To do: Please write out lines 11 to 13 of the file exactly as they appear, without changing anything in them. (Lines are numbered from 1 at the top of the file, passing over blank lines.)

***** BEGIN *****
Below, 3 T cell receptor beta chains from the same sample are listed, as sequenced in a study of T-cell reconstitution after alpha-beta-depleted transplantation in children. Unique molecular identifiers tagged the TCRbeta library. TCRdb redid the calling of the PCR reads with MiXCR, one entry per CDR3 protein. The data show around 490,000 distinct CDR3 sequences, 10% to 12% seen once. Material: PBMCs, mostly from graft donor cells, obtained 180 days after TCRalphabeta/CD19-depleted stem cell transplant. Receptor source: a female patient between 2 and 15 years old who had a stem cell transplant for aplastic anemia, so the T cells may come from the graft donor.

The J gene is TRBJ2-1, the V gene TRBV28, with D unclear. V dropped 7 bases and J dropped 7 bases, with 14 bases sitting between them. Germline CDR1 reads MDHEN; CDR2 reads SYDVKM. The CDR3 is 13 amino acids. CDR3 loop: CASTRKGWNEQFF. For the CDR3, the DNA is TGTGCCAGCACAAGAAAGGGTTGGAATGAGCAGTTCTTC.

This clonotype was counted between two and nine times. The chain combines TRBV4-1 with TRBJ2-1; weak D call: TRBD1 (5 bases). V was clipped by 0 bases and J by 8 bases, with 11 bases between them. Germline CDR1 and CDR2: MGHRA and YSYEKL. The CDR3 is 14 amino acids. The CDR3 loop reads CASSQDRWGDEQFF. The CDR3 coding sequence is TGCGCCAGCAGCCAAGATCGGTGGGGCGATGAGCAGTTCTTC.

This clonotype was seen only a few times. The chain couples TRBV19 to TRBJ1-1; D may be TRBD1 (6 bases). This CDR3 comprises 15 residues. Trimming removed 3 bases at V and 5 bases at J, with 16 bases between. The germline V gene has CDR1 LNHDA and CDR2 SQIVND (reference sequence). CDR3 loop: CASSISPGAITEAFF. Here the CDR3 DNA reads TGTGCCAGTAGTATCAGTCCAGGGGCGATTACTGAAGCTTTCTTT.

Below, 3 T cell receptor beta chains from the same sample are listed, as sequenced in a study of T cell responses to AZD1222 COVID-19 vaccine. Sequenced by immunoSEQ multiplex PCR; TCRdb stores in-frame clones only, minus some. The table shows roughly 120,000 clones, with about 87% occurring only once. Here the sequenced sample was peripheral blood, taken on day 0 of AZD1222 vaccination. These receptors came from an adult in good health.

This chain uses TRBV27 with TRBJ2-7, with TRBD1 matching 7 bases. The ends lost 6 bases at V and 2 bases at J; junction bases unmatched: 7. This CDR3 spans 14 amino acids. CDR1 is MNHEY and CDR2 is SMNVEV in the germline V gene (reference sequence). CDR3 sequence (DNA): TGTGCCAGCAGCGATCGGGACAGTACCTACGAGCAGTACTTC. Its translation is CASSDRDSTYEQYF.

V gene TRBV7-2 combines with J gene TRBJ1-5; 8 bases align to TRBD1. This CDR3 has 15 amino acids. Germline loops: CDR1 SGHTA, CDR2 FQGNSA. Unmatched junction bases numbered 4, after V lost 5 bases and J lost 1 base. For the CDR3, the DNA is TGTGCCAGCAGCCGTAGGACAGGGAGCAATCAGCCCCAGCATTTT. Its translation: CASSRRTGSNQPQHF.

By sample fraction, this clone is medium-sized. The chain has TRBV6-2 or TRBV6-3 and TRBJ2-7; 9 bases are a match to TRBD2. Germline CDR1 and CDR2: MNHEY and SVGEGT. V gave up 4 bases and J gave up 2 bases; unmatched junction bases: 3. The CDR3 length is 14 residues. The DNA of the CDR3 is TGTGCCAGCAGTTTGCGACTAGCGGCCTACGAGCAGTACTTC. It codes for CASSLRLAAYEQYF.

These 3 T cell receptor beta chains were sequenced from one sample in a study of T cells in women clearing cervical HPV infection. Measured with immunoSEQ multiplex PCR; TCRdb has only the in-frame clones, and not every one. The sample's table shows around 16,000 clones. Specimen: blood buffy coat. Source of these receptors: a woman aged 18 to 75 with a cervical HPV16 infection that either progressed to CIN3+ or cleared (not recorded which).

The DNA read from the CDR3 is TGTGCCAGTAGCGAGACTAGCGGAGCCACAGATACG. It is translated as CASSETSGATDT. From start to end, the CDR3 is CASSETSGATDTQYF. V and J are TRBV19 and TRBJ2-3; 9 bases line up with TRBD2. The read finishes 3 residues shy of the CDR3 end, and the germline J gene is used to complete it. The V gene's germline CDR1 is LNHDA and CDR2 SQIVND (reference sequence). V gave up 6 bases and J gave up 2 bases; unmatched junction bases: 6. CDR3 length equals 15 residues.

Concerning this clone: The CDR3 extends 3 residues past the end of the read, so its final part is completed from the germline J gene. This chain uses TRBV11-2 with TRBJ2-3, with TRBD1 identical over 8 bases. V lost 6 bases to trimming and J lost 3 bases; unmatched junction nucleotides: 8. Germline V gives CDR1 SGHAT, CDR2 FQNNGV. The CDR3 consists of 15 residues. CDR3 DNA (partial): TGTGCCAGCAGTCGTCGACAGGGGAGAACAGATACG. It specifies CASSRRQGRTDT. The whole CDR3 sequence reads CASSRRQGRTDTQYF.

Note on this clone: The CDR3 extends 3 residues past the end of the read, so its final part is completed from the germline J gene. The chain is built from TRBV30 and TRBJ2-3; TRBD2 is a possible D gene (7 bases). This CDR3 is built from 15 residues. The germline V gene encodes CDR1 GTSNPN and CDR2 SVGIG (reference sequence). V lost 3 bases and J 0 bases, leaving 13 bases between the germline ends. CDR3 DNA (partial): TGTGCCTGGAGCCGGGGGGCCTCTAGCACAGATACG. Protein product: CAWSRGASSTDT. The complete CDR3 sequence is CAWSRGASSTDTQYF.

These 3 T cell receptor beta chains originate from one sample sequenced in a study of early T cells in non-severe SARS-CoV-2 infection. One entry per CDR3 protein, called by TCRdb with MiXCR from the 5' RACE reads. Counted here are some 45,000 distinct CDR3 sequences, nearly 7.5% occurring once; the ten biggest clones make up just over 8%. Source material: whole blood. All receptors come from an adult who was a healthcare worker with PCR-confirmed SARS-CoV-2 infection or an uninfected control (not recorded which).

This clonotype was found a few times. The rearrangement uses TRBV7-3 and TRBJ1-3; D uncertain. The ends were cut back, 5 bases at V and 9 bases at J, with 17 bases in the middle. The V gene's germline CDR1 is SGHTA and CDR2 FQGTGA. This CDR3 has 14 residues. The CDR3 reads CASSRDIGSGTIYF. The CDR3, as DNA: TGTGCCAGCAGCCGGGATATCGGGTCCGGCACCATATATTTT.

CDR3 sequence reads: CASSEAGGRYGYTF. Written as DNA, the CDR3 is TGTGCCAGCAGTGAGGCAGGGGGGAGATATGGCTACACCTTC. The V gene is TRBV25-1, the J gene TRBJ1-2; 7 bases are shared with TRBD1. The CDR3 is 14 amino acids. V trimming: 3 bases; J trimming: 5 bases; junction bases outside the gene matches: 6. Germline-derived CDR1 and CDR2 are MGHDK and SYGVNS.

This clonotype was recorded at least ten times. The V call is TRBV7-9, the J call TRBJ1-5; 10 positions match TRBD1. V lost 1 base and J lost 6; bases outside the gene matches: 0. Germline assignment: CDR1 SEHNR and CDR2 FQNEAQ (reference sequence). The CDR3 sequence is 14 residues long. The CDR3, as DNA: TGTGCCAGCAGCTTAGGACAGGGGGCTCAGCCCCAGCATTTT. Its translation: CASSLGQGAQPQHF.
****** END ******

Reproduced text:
Concerning this clone: The CDR3 extends 3 residues past the end of the read, so its final part is completed from the germline J gene. This chain uses TRBV11-2 with TRBJ2-3, with TRBD1 identical over 8 bases. V lost 6 bases to trimming and J lost 3 bases; unmatched junction nucleotides: 8. Germline V gives CDR1 SGHAT, CDR2 FQNNGV. The CDR3 consists of 15 residues. CDR3 DNA (partial): TGTGCCAGCAGTCGTCGACAGGGGAGAACAGATACG. It specifies CASSRRQGRTDT. The whole CDR3 sequence reads CASSRRQGRTDTQYF.

Note on this clone: The CDR3 extends 3 residues past the end of the read, so its final part is completed from the germline J gene. The chain is built from TRBV30 and TRBJ2-3; TRBD2 is a possible D gene (7 bases). This CDR3 is built from 15 residues. The germline V gene encodes CDR1 GTSNPN and CDR2 SVGIG (reference sequence). V lost 3 bases and J 0 bases, leaving 13 bases between the germline ends. CDR3 DNA (partial): TGTGCCTGGAGCCGGGGGGCCTCTAGCACAGATACG. Protein product: CAWSRGASSTDT. The complete CDR3 sequence is CAWSRGASSTDTQYF.

These 3 T cell receptor beta chains originate from one sample sequenced in a study of early T cells in non-severe SARS-CoV-2 infection. One entry per CDR3 protein, called by TCRdb with MiXCR from the 5' RACE reads. Counted here are some 45,000 distinct CDR3 sequences, nearly 7.5% occurring once; the ten biggest clones make up just over 8%. Source material: whole blood. All receptors come from an adult who was a healthcare worker with PCR-confirmed SARS-CoV-2 infection or an uninfected control (not recorded which).